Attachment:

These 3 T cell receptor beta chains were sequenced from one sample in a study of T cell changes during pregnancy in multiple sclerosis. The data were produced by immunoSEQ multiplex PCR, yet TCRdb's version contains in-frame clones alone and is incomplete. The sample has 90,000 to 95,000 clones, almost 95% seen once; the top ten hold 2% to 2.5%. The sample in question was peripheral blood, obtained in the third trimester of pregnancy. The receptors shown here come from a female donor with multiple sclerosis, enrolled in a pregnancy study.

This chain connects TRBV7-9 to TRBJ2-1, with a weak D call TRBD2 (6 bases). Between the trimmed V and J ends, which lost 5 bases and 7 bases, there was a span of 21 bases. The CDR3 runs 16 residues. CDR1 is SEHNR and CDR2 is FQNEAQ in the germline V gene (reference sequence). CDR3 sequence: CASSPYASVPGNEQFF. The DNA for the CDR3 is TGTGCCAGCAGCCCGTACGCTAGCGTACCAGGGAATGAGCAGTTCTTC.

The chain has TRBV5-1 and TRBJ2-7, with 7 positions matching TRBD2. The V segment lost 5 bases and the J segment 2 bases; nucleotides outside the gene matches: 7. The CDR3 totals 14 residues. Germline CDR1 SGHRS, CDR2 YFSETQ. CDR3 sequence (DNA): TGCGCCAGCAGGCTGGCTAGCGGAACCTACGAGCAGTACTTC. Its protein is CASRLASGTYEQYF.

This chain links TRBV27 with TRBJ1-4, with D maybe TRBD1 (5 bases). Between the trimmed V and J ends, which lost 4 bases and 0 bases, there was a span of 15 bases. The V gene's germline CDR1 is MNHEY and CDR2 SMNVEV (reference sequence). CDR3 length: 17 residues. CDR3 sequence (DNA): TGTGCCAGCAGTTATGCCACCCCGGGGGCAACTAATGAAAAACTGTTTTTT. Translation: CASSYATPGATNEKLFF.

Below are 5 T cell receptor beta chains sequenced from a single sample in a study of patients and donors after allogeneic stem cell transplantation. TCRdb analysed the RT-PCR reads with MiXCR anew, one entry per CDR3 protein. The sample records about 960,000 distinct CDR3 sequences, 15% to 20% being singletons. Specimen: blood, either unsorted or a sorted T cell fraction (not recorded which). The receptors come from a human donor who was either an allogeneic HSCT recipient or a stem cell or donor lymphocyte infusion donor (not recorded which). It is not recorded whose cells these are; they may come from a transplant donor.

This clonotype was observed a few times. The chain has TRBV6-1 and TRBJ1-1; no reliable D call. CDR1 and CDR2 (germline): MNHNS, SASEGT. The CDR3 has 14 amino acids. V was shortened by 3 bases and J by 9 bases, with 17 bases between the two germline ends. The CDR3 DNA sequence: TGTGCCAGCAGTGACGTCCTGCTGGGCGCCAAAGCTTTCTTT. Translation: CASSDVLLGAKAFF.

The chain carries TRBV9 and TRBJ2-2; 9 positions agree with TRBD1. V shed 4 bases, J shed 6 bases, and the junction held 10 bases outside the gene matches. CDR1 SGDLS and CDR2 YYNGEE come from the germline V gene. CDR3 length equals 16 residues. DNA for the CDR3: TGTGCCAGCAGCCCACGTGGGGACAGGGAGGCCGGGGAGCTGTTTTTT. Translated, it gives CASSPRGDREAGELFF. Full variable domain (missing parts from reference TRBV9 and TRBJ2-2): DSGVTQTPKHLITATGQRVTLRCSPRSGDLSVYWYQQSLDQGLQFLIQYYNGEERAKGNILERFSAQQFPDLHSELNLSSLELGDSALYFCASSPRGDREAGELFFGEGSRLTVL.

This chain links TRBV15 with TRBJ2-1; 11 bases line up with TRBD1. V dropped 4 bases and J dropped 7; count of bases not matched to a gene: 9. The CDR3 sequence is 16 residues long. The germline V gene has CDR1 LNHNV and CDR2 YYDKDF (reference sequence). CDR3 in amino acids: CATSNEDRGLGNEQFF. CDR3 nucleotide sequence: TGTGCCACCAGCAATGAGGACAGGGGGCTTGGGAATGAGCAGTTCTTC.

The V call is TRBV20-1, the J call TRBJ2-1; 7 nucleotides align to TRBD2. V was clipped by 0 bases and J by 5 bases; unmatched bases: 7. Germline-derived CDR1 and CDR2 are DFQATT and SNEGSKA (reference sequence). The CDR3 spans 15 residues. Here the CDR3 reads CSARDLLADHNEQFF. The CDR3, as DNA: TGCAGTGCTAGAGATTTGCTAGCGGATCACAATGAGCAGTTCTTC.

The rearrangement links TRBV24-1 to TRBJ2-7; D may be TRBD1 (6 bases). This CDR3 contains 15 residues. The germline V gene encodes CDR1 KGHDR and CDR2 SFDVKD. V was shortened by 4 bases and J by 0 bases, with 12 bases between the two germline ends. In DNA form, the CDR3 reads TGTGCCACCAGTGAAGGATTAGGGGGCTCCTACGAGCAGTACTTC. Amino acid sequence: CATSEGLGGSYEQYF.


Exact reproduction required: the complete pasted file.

These 3 T cell receptor beta chains were sequenced from one sample in a study of T cell changes during pregnancy in multiple sclerosis. The data were produced by immunoSEQ multiplex PCR, yet TCRdb's version contains in-frame clones alone and is incomplete. The sample has 90,000 to 95,000 clones, almost 95% seen once; the top ten hold 2% to 2.5%. The sample in question was peripheral blood, obtained in the third trimester of pregnancy. The receptors shown here come from a female donor with multiple sclerosis, enrolled in a pregnancy study.

This chain connects TRBV7-9 to TRBJ2-1, with a weak D call TRBD2 (6 bases). Between the trimmed V and J ends, which lost 5 bases and 7 bases, there was a span of 21 bases. The CDR3 runs 16 residues. CDR1 is SEHNR and CDR2 is FQNEAQ in the germline V gene (reference sequence). CDR3 sequence: CASSPYASVPGNEQFF. The DNA for the CDR3 is TGTGCCAGCAGCCCGTACGCTAGCGTACCAGGGAATGAGCAGTTCTTC.

The chain has TRBV5-1 and TRBJ2-7, with 7 positions matching TRBD2. The V segment lost 5 bases and the J segment 2 bases; nucleotides outside the gene matches: 7. The CDR3 totals 14 residues. Germline CDR1 SGHRS, CDR2 YFSETQ. CDR3 sequence (DNA): TGCGCCAGCAGGCTGGCTAGCGGAACCTACGAGCAGTACTTC. Its protein is CASRLASGTYEQYF.

This chain links TRBV27 with TRBJ1-4, with D maybe TRBD1 (5 bases). Between the trimmed V and J ends, which lost 4 bases and 0 bases, there was a span of 15 bases. The V gene's germline CDR1 is MNHEY and CDR2 SMNVEV (reference sequence). CDR3 length: 17 residues. CDR3 sequence (DNA): TGTGCCAGCAGTTATGCCACCCCGGGGGCAACTAATGAAAAACTGTTTTTT. Translation: CASSYATPGATNEKLFF.

Below are 5 T cell receptor beta chains sequenced from a single sample in a study of patients and donors after allogeneic stem cell transplantation. TCRdb analysed the RT-PCR reads with MiXCR anew, one entry per CDR3 protein. The sample records about 960,000 distinct CDR3 sequences, 15% to 20% being singletons. Specimen: blood, either unsorted or a sorted T cell fraction (not recorded which). The receptors come from a human donor who was either an allogeneic HSCT recipient or a stem cell or donor lymphocyte infusion donor (not recorded which). It is not recorded whose cells these are; they may come from a transplant donor.

This clonotype was observed a few times. The chain has TRBV6-1 and TRBJ1-1; no reliable D call. CDR1 and CDR2 (germline): MNHNS, SASEGT. The CDR3 has 14 amino acids. V was shortened by 3 bases and J by 9 bases, with 17 bases between the two germline ends. The CDR3 DNA sequence: TGTGCCAGCAGTGACGTCCTGCTGGGCGCCAAAGCTTTCTTT. Translation: CASSDVLLGAKAFF.

The chain carries TRBV9 and TRBJ2-2; 9 positions agree with TRBD1. V shed 4 bases, J shed 6 bases, and the junction held 10 bases outside the gene matches. CDR1 SGDLS and CDR2 YYNGEE come from the germline V gene. CDR3 length equals 16 residues. DNA for the CDR3: TGTGCCAGCAGCCCACGTGGGGACAGGGAGGCCGGGGAGCTGTTTTTT. Translated, it gives CASSPRGDREAGELFF. Full variable domain (missing parts from reference TRBV9 and TRBJ2-2): DSGVTQTPKHLITATGQRVTLRCSPRSGDLSVYWYQQSLDQGLQFLIQYYNGEERAKGNILERFSAQQFPDLHSELNLSSLELGDSALYFCASSPRGDREAGELFFGEGSRLTVL.

This chain links TRBV15 with TRBJ2-1; 11 bases line up with TRBD1. V dropped 4 bases and J dropped 7; count of bases not matched to a gene: 9. The CDR3 sequence is 16 residues long. The germline V gene has CDR1 LNHNV and CDR2 YYDKDF (reference sequence). CDR3 in amino acids: CATSNEDRGLGNEQFF. CDR3 nucleotide sequence: TGTGCCACCAGCAATGAGGACAGGGGGCTTGGGAATGAGCAGTTCTTC.

The V call is TRBV20-1, the J call TRBJ2-1; 7 nucleotides align to TRBD2. V was clipped by 0 bases and J by 5 bases; unmatched bases: 7. Germline-derived CDR1 and CDR2 are DFQATT and SNEGSKA (reference sequence). The CDR3 spans 15 residues. Here the CDR3 reads CSARDLLADHNEQFF. The CDR3, as DNA: TGCAGTGCTAGAGATTTGCTAGCGGATCACAATGAGCAGTTCTTC.

The rearrangement links TRBV24-1 to TRBJ2-7; D may be TRBD1 (6 bases). This CDR3 contains 15 residues. The germline V gene encodes CDR1 KGHDR and CDR2 SFDVKD. V was shortened by 4 bases and J by 0 bases, with 12 bases between the two germline ends. In DNA form, the CDR3 reads TGTGCCACCAGTGAAGGATTAGGGGGCTCCTACGAGCAGTACTTC. Amino acid sequence: CATSEGLGGSYEQYF.